on March 25, 2000
The story of the life of the little man Johannes Pinneberg and his love in the Weimar Republic (Germany before Hitler). It accurately presents the hardship of people in the worldwide economic crisis in the 30ies. Pinneberg is a salesman who believes himself above the proletarians. He strives for a bourgeois kind of lifestyle. But after marrying his struggle for survival begins with his social decline. Pinneberg learns: you have to work like an animal or you won't work at all. The book is a story about money, hardship and the constant threat of failure. But one thing prevails: love.
The book is one of my all-time favorites. If you don't mind reading books that are literature at the same time I highly recommend it.
on May 20, 2002
This novel provides an interesting look at Germany in the years between World War I and II. As I read it and saw got an understanding of the depths of economic depression the country was in, I began to have a better grasp of how Hitler was able to mesmerize the nation and take power -- he spoke in a way that made people think he'd restore their pride and prosperity.
The story itself is fairly basic. I liked how Fallada wrapped the lessons about history and the economic/political situation around the simple tale of a young couple trying to raise a family and survive in the Depression. The characters were a little stereotypical and could have had more depth, but in general they were quite interesting. The pace of the novel was good. The book was a bit long, but Fallada is a good enough writer that it didn't bother me too much. This book is a good read that any history buff will certainly enjoy.
on May 4, 2009
"Little Man, What Now?" is a story that, while set against the backdrop of the waning days of the Weimar Republic, is simply about a man trying to determine his role in society, and all of the things--wife, job, class, and home--that comprise it. Indeed, as Fallada tells his tale of the time period through the eyes of the newly-married Johannes and Lammchen, he puts faces and names on the poverty that spread through Germany like wildfire during the Interwar period. Reading this nearly 80 years after the first publication, I am delighted by the sardonic humor that Fallada chose to employ and the thick description of his prose. It places you smack dab in the middle of Germany in the 30s, but not without a wink or two.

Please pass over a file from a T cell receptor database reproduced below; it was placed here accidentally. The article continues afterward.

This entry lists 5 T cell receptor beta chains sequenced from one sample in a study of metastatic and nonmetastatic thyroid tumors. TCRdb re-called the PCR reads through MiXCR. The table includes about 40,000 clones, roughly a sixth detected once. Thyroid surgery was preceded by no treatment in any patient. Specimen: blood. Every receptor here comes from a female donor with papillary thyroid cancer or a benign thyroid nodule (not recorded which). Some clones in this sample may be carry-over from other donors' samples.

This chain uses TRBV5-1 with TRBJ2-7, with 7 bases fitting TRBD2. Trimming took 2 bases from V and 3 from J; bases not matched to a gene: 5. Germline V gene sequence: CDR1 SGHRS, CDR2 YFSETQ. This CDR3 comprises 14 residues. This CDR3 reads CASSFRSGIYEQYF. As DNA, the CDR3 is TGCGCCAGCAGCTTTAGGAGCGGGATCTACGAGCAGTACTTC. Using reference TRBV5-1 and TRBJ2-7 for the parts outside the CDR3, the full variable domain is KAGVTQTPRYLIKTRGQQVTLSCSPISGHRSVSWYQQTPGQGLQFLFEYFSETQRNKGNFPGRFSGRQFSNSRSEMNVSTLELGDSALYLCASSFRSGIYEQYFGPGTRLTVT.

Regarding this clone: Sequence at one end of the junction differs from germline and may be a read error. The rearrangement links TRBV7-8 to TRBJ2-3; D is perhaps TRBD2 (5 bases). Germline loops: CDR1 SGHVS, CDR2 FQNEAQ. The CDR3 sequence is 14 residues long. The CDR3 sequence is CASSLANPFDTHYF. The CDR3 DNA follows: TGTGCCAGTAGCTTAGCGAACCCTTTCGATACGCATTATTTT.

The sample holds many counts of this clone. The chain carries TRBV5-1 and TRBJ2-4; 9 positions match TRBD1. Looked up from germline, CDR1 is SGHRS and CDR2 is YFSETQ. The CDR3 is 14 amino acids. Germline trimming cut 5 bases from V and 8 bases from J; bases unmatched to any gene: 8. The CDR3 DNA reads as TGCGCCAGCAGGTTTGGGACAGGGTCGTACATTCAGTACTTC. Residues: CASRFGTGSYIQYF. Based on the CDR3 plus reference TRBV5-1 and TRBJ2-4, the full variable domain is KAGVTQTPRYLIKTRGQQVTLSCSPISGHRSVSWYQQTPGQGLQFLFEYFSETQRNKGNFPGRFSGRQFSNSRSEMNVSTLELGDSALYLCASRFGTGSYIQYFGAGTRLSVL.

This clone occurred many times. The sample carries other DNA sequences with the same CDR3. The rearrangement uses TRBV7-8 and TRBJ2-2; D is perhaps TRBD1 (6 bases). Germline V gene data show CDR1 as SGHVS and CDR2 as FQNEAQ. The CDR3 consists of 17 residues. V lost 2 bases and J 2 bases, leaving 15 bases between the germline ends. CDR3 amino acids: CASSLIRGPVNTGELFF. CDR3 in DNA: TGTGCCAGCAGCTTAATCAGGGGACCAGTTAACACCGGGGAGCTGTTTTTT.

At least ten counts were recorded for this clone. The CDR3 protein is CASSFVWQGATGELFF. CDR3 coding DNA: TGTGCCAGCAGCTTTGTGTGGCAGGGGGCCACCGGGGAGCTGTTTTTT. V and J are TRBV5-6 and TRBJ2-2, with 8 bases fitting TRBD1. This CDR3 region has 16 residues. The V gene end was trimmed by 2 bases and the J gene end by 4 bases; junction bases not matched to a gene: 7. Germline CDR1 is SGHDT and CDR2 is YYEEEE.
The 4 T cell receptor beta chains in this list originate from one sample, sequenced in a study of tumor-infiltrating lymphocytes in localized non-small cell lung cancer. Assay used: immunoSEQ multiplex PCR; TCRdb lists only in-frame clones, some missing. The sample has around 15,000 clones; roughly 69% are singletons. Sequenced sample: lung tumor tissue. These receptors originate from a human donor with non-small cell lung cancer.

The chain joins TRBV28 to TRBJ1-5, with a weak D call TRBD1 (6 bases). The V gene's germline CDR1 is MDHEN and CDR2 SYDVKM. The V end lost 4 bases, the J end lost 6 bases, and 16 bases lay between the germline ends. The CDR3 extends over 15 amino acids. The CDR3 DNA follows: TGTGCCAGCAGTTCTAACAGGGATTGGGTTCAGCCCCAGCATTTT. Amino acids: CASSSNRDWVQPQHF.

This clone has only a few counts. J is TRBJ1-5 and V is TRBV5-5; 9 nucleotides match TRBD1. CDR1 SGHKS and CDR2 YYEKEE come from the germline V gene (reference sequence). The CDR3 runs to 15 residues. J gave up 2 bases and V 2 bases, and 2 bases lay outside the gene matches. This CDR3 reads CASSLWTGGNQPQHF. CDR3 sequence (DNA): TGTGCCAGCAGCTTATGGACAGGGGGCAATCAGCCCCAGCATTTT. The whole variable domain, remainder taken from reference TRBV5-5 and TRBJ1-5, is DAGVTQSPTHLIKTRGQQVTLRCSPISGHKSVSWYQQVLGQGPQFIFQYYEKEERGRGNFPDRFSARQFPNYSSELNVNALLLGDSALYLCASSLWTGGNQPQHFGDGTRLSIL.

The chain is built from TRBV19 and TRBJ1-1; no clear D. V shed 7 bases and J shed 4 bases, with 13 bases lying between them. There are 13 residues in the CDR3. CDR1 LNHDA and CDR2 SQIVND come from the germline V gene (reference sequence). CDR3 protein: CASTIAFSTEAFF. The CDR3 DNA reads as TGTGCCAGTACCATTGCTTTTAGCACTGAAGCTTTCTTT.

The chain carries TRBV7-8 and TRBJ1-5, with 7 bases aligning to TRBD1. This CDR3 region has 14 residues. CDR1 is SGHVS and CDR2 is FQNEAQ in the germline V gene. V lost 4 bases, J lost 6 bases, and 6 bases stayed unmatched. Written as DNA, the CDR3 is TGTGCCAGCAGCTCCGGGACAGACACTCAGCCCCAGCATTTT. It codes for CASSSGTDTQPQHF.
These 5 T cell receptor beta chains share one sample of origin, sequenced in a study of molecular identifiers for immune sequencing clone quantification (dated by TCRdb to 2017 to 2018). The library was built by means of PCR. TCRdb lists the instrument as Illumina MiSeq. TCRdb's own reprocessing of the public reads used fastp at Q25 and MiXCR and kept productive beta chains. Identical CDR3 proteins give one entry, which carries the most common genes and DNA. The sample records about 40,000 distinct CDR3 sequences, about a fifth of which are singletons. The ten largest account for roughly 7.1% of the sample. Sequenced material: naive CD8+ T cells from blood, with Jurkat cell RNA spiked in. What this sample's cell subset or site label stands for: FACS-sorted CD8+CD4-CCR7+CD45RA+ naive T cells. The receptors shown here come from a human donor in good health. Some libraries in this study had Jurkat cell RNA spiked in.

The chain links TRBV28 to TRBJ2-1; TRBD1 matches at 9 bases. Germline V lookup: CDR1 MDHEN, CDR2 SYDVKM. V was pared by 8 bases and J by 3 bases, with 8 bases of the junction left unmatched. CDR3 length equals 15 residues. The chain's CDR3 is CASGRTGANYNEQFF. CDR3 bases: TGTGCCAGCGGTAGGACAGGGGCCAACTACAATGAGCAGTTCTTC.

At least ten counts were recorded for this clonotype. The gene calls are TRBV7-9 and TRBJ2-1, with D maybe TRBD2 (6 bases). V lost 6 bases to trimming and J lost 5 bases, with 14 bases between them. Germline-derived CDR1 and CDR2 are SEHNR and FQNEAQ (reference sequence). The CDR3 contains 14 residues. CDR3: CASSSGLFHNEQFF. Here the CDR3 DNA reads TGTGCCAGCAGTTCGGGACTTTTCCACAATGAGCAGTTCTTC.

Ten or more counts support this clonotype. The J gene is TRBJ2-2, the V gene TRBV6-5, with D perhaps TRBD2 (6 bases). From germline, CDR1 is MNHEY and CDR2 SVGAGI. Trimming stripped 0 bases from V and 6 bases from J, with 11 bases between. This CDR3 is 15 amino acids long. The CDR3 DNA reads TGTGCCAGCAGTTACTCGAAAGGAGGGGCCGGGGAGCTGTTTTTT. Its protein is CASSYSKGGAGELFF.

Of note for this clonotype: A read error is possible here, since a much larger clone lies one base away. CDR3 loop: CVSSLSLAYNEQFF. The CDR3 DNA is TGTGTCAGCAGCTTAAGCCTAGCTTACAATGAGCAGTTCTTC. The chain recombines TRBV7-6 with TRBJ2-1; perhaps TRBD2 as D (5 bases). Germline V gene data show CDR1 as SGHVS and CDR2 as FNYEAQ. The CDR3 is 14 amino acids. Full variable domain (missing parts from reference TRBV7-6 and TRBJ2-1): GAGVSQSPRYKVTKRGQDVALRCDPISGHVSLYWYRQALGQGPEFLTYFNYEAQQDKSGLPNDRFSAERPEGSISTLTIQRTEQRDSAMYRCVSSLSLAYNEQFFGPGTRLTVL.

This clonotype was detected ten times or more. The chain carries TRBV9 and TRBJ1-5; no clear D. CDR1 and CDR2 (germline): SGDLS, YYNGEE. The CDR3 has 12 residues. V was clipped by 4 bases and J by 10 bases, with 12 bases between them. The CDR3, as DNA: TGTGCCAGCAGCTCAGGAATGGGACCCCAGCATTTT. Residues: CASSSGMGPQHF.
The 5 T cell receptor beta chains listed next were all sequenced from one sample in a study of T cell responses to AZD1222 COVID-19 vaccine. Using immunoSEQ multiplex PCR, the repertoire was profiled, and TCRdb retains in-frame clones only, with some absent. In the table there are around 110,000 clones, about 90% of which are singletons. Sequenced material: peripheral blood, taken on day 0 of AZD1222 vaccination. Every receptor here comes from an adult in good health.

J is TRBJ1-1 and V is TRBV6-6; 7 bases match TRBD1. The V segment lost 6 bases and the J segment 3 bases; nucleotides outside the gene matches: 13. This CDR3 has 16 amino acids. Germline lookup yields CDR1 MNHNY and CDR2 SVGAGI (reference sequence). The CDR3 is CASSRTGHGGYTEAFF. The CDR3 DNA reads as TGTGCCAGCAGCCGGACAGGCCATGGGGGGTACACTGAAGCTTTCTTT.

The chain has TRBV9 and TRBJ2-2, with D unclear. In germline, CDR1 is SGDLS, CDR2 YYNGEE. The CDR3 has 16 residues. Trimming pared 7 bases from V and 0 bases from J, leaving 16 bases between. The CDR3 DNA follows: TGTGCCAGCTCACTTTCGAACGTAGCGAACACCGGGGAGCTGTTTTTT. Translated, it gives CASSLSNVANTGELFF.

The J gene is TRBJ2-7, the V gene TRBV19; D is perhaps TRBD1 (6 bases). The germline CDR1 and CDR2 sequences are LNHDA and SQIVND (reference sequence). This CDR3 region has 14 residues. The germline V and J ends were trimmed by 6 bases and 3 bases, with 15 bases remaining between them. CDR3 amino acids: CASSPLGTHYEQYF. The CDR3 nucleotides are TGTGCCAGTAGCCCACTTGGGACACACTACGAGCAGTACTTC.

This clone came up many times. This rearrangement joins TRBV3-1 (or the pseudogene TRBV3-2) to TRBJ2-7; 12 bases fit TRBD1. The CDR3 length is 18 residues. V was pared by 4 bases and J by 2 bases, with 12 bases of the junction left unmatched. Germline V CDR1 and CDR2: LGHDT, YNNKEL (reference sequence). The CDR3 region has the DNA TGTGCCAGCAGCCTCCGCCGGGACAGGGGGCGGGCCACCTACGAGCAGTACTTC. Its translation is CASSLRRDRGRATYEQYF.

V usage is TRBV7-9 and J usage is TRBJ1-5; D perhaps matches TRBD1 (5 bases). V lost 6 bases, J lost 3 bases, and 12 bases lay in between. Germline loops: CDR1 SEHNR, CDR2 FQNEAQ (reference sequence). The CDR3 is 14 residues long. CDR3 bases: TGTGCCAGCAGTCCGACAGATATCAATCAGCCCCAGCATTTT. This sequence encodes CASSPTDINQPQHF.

on January 1, 2010
I found this book thoroughly engrossing. After what can seem to be a slow start, the plot thickens beautifully and the narrative becomes more and more filled with pathos. I found myself being slowly drawn into the world of these characters to the extent that I wound up constantly fretting over their fate.
Emma and Johannes Pinneberg are newlyweds trying to live a decent life in the straitened circumstances of Weimar Germany. Emma has recently become pregnant, and so a heavy burden of responsibility has fallen upon the shoulders of her young husband. But Johannes is in difficulties: it's virtually impossible for him to find work or decent lodgings, and so he shuffles between a demeaning job - from which he hangs by a thread - and a squalid domestic setting, which his wife (a strong figure) is always trying to make the best of.
Three scenes linger in the memory. At one point, the gravid and exhausted Emma has to wander all over Berlin looking for an affordable apartment. But because she is expecting, she is an unwelcome prospect for any landlord, and so she staggers from one disappointment to the next like an Antarctic explorer desperately seeking a depot. As a picture of hostile urban desolation, the rendering is quite powerful.
Secondly, there is Johannes' inner thoughts as he walks through the Tiergarten and sees the wretchedness of the unemployed about him:
'Pinneberg had the feeling, despite the fact that he was about to become a wage-earner again, that he was much closer to those non-earners than to people who earned a great deal. He was one of them, any day he could find himself standing here among them, and there was nothing he could do about it. He had no protection. He was one of millions. Ministers made speeches to him, enjoined him to tighten his belt, to make sacrifices, to feel German ... They couldn't care less whether I can afford to go to the cinema or not, whether Lammchen can get proper food or has too much excitement, whether the shrimp is happy or miserable. Nobody gives a damn.'
And finally there is the unforgettable penultimate scene. A hostile policeman chases Johannes away from the shop-window he was harmlessly gazing into, and Johannes makes the devastating realisation that his penury - which is no fault of his own - has turned him into a kind of tramp, someone whom he does not even recognise.